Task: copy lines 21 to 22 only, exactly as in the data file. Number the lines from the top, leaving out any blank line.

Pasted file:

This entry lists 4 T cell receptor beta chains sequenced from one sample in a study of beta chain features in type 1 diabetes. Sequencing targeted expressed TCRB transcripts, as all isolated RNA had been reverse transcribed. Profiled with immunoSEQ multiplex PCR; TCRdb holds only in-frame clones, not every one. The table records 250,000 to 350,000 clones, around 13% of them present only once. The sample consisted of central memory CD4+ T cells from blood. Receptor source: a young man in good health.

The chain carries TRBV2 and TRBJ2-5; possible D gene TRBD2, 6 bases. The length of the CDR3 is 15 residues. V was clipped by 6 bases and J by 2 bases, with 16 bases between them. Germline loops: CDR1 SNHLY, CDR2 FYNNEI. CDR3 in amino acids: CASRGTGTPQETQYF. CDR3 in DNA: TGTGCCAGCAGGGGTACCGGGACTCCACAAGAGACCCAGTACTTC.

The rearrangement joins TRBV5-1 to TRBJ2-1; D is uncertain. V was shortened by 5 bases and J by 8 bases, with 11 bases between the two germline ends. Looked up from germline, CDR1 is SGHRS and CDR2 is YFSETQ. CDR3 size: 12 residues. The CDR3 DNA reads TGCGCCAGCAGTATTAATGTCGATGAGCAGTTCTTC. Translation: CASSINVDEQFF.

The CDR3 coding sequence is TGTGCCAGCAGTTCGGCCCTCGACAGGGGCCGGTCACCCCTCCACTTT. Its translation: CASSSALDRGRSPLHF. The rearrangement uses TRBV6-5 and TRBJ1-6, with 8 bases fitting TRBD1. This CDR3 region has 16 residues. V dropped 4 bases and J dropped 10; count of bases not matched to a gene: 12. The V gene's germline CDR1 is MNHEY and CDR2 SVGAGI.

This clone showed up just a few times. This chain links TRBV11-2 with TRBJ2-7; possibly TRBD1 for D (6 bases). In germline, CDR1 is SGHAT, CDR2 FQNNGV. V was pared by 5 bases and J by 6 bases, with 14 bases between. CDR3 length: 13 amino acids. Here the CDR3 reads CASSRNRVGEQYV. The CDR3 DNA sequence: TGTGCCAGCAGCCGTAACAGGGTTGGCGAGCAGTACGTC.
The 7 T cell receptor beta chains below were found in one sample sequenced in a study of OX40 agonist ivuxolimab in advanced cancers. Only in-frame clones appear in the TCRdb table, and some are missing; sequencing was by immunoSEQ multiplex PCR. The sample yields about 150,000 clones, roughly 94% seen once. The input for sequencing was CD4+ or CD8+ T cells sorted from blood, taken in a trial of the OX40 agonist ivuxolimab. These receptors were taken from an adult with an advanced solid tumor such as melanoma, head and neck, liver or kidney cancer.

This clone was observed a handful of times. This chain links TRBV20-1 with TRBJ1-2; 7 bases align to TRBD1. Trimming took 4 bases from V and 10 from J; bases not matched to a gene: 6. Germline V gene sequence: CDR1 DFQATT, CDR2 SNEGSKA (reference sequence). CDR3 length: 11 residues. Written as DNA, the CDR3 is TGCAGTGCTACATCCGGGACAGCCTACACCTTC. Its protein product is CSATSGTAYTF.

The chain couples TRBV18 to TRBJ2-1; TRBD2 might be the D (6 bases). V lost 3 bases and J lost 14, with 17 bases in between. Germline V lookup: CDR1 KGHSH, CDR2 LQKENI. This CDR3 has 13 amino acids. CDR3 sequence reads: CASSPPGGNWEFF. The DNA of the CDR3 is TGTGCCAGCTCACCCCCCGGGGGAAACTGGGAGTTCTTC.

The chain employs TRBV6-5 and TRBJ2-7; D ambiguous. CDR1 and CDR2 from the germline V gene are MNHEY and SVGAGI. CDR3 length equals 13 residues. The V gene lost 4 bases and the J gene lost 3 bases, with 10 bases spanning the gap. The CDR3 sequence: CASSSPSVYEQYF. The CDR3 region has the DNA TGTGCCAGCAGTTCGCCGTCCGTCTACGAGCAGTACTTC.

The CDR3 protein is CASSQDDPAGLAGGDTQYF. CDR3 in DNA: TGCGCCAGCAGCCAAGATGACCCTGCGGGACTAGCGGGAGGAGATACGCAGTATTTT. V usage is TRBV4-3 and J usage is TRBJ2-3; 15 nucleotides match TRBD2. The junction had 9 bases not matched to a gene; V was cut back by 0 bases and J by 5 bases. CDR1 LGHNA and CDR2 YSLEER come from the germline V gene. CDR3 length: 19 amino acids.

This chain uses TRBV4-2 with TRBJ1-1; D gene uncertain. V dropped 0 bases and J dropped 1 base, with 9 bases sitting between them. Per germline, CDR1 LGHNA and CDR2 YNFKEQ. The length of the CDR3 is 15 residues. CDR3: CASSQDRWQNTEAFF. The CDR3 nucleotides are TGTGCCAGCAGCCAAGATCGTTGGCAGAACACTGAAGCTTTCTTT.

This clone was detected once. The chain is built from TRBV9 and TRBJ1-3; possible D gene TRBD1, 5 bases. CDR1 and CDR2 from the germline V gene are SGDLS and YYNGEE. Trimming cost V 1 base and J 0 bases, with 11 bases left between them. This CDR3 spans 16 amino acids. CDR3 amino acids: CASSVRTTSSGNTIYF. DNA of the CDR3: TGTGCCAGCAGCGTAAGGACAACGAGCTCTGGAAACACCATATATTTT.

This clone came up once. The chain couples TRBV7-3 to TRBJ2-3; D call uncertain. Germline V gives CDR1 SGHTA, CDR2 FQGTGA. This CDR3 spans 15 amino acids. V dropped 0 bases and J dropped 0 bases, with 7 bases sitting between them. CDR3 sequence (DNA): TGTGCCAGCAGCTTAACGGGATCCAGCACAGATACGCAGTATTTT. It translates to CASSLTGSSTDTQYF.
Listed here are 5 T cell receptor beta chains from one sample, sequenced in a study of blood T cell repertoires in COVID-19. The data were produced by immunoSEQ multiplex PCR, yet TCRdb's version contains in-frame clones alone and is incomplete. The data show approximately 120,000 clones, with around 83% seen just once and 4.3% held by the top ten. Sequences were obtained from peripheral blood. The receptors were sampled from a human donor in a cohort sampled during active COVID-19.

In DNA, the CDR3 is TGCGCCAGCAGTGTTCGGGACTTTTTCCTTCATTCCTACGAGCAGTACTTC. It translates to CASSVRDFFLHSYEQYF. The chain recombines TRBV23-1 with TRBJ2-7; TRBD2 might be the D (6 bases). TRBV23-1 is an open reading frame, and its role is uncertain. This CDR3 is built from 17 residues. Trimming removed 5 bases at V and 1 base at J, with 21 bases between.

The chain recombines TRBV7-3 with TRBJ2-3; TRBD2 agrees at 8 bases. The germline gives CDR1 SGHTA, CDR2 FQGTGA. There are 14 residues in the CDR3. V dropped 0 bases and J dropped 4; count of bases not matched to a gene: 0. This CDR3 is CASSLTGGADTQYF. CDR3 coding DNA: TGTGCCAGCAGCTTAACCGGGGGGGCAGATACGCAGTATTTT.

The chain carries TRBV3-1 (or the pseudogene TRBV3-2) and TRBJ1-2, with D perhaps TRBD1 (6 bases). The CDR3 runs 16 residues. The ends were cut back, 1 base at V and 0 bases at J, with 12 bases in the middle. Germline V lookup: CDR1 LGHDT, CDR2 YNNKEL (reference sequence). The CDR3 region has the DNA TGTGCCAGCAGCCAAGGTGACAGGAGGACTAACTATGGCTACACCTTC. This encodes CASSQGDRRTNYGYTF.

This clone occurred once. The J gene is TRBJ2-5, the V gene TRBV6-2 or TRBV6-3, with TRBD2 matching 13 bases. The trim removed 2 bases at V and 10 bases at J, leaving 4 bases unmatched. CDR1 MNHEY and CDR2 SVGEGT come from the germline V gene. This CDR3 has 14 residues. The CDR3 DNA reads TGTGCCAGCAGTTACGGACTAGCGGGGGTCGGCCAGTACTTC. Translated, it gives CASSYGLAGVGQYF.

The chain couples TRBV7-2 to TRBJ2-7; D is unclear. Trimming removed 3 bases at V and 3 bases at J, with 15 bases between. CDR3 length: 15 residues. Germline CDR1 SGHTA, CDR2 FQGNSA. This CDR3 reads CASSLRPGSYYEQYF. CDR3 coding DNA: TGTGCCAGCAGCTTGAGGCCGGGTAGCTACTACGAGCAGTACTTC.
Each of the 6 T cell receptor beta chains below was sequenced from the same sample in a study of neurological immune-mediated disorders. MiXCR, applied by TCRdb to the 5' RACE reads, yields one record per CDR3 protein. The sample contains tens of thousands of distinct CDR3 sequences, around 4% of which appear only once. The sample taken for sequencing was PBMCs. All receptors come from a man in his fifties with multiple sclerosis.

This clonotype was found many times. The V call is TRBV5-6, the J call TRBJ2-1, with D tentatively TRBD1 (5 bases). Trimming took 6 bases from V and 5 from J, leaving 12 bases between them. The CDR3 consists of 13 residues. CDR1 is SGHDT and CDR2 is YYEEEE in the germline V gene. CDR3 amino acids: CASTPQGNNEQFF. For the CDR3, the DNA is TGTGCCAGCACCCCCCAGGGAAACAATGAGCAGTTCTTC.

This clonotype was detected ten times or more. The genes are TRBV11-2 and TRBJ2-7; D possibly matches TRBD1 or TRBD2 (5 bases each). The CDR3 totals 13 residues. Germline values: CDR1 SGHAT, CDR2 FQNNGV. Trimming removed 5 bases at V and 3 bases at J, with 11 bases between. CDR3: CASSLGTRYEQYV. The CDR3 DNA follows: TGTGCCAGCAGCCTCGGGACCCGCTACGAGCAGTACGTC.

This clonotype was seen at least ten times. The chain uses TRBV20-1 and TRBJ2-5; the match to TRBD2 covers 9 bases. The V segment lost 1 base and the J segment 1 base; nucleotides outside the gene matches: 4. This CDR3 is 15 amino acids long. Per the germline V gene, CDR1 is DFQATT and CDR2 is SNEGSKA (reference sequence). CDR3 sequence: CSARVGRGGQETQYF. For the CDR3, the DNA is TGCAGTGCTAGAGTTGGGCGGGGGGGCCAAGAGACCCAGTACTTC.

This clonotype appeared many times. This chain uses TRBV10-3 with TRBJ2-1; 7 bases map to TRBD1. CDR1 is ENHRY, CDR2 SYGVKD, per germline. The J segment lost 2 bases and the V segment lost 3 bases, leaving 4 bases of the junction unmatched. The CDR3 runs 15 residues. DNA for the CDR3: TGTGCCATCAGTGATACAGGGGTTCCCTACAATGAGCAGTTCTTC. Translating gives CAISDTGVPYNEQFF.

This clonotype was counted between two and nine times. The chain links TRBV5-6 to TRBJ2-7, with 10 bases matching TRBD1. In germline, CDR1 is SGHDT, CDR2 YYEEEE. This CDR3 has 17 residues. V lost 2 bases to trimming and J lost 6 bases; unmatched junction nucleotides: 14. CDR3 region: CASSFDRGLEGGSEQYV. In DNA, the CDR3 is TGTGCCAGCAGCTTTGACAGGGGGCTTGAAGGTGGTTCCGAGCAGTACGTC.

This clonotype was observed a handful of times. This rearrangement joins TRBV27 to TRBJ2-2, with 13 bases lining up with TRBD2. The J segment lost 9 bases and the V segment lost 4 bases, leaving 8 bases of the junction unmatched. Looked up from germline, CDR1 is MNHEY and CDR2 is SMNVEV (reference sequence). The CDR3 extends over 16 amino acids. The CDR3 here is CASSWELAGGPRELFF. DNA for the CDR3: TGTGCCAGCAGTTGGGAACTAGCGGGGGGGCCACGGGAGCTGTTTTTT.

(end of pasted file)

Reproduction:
This clonotype was found many times. The V call is TRBV5-6, the J call TRBJ2-1, with D tentatively TRBD1 (5 bases). Trimming took 6 bases from V and 5 from J, leaving 12 bases between them. The CDR3 consists of 13 residues. CDR1 is SGHDT and CDR2 is YYEEEE in the germline V gene. CDR3 amino acids: CASTPQGNNEQFF. For the CDR3, the DNA is TGTGCCAGCACCCCCCAGGGAAACAATGAGCAGTTCTTC.

This clonotype was detected ten times or more. The genes are TRBV11-2 and TRBJ2-7; D possibly matches TRBD1 or TRBD2 (5 bases each). The CDR3 totals 13 residues. Germline values: CDR1 SGHAT, CDR2 FQNNGV. Trimming removed 5 bases at V and 3 bases at J, with 11 bases between. CDR3: CASSLGTRYEQYV. The CDR3 DNA follows: TGTGCCAGCAGCCTCGGGACCCGCTACGAGCAGTACGTC.